CBD Bioavailability: What Does it Mean Why is it so Important?
Updated: Mar 21, 2021
Not all CBD is the same. Discover the differences between CBD delivery forms and the pros and cons of each. Learn how to choose the best CBD form for you.
CBD offers great potential for health and healing. Its high safety profile and non-addictive nature make it an appealing alternative to many conventional drugs.
But, in order to be effective CBD has to reach your endocannabinoid system. This means it first needs to be absorbed into your bloodstream, a concept known as bioavailability.
Once there, it has to stay in circulation long enough to be delivered to the organs and tissues where it is needed.
So, how much of the CBD you take actually gets absorbed and used?
That depends on a process known as pharmacokinetics (how compounds are processed by the body).
In short, pharmacokinetics refers to the sum of your body’s mechanisms for absorption and elimination, the characteristics of CBD itself, and numerous external factors that can either help or hinder the way you assimilate and use CBD.
Additionally, the route of entry, or delivery method, has a lot to do with how much and how quickly CBD enters the bloodstream.
Bioavailability of CBD: Vaping vs Oral Consumption
In this article, we explore the various delivery methods for CBD, including oral, inhaled, mucosal, transdermal, and intravenous routes. We’ll discuss what the current science tells us about each method and their relative advantages and disadvantages in practical use.
We’ll also survey some of the important factors that affect CBD absorption and metabolism. And you’ll learn how you can best manage these factors so you can choose the ideal delivery form and dosage depending on what you’re looking to get out of the use of CBD.
This is a big topic, so let’s get straight into it.
Oral CBD: Capsules, Oils, and Edibles Oral CBD formulations, such as liquid drops, capsules, tinctures, foods, and beverages are among the most popular ways to consume CBD. But oral CBD has the lowest bioavailability of all delivery forms. On average, ingested CBD has a bioavailability of between 6-19%. One reason for this is that CBD is not readily absorbed when ingested and as a result, most of it is excreted without exerting any effects. This is due to the fact that CBD is fat-soluble (as opposed to water-soluble), which makes it a challenge for the body to absorb. Additionally, digestive acids and enzymes destroy a large percentage of CBD before it has a chance to be absorbed. And the small amount that gets through the intestinal wall is subject to being metabolized by the liver before it reaches the rest of the body. The half-life of oral CBD, i.e. the amount of time it takes for half of the CBD to leave the bloodstream, may be faster than other delivery methods. Half-lives from 10 to 17 hours have been reported for high dosages between 750 mg and 1500 mg. Peak levels of oral CBD tend to be lower than other delivery forms. In one experiment, cookies infused with 40 mg of CBD produced peak blood CBD levels between 1.5 and 3 hours after ingestion. However, the low absorption of oral CBD may be offset by certain advantages — such as a longer duration. A laboratory animal study found the average amount of time an orally consumed CBD molecule stays in the body, known as the “mean residence time”, was 4.2 hours. By contrast, the mean residence time for injected CBD, in the same study, was 3.3 hours. Oral CBD has also been found to lead to higher brain levels when compared to inhalation methods in animal studies.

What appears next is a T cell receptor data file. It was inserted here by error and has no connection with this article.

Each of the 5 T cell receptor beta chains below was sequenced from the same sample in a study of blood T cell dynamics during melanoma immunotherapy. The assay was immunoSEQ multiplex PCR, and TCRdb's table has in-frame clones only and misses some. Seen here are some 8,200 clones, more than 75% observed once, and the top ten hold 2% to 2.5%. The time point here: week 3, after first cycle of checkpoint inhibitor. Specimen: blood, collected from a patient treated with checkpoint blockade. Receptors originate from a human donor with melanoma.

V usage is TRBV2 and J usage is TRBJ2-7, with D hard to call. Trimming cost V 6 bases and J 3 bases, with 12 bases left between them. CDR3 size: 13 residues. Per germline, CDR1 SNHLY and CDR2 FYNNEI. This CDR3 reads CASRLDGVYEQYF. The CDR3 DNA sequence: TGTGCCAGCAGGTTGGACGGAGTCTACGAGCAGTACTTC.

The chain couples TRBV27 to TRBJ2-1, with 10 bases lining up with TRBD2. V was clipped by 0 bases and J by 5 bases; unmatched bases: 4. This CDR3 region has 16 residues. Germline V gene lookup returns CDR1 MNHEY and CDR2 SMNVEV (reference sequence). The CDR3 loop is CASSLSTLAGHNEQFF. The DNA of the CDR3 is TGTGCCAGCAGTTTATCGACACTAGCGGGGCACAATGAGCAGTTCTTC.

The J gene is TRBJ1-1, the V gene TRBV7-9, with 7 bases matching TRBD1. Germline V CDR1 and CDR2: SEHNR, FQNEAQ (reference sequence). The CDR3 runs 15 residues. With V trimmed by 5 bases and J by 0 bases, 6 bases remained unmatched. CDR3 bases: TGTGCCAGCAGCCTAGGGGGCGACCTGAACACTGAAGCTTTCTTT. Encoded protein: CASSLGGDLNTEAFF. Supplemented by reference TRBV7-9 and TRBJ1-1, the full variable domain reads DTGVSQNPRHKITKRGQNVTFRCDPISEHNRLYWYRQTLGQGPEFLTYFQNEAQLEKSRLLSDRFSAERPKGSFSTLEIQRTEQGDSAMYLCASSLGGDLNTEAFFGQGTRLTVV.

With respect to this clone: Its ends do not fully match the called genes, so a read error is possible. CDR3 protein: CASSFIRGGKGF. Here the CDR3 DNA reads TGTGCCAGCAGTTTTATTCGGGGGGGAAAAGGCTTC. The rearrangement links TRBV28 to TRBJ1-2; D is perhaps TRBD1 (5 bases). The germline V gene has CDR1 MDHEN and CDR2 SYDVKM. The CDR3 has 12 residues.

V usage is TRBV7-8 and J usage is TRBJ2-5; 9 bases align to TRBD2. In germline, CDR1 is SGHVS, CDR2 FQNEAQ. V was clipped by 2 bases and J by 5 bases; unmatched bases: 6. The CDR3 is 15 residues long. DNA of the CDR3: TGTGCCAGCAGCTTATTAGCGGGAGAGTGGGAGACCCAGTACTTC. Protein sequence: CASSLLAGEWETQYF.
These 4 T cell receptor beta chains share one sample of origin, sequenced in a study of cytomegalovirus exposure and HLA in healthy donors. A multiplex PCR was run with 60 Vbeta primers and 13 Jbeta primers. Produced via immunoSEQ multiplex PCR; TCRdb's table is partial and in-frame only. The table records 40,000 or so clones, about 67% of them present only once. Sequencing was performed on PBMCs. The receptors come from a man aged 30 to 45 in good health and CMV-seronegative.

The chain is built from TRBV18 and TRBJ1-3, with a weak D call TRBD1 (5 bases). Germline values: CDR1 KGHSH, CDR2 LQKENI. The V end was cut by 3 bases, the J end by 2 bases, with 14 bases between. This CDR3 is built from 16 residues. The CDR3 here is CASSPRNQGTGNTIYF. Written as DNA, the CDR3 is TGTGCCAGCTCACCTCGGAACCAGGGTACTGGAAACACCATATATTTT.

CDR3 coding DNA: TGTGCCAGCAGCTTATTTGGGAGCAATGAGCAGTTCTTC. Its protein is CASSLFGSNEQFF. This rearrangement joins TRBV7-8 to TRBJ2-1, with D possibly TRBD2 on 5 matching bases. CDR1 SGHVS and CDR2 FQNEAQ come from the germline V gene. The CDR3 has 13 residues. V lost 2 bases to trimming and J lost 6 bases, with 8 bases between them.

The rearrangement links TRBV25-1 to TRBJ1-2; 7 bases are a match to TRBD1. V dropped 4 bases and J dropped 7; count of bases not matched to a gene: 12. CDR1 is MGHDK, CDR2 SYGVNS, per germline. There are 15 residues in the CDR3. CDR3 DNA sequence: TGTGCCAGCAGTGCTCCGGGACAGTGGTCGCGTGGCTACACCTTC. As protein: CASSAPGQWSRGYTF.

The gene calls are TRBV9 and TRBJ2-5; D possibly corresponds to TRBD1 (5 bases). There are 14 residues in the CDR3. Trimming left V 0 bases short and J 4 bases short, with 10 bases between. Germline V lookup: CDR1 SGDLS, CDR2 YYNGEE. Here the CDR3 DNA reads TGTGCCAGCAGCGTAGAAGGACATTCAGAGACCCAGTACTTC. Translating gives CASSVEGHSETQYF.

Inhaled CBD: Vaping and Smoking Inhalation is an efficient way to consume CBD because it bypasses the digestive tract and liver allowing CBD to be readily absorbed through the thin membranes that line the air sacs of the lungs (alveoli) where it enters directly into the bloodstream. There are several ways to inhale CBD. 1. Smoking The most basic inhalation form is smoking. In this case the cigarette contains unprocessed CBD-rich hemp buds (as opposed to high-THC cannabis). Smoking has a bioavailability of 31% and a single CBD cigarette containing about 19 mg of CBD can produce peak blood levels within 3 minutes. The half-life of smoked CBD averages 31 hours. The downside to smoking is that it produces combustion by-products which can irritate and, in some instances damage the lungs. These include fluorene, pyrene, acrylonitrile, and acrylamide.
A more elaborate and less irritating inhalation form similar to smoking is vaping — which is done with a vaporizer pen.
With this method, you draw liquid CBD oil held in a cartridge past a heating element that atomizes the CBD — producing a vapor that you inhale.
Vaping produces similar blood CBD concentrations and pharmacokinetics to smoking. There is some risk of lung irritation with vaping, though less than smoking.
A nebulizer is a device that administers CBD in the form of a mist that is inhaled into the lungs. Nebulizers are generally used in hospitals to deliver medications to damaged or sensitive lungs.
Nebulizers produce peak blood levels in about 36 minutes.
Sublingual CBD: Drops & Sprays
This method takes advantage of the ability of CBD to be absorbed directly through the mucous membranes of the mouth and nose — bypassing the digestive process and going straight into the bloodstream.
1. Sublingual Drops
Peak blood levels for this method, which involves placing liquid drops of CBD under your tongue, have been measured within about 2 hours .
A simple way to improve absorption of sublingual CBD is to hold the drops under your tongue for 20-30 seconds before swallowing. Doing allows more time for your mucous membranes to absorb the CBD before it enters the digestive tract.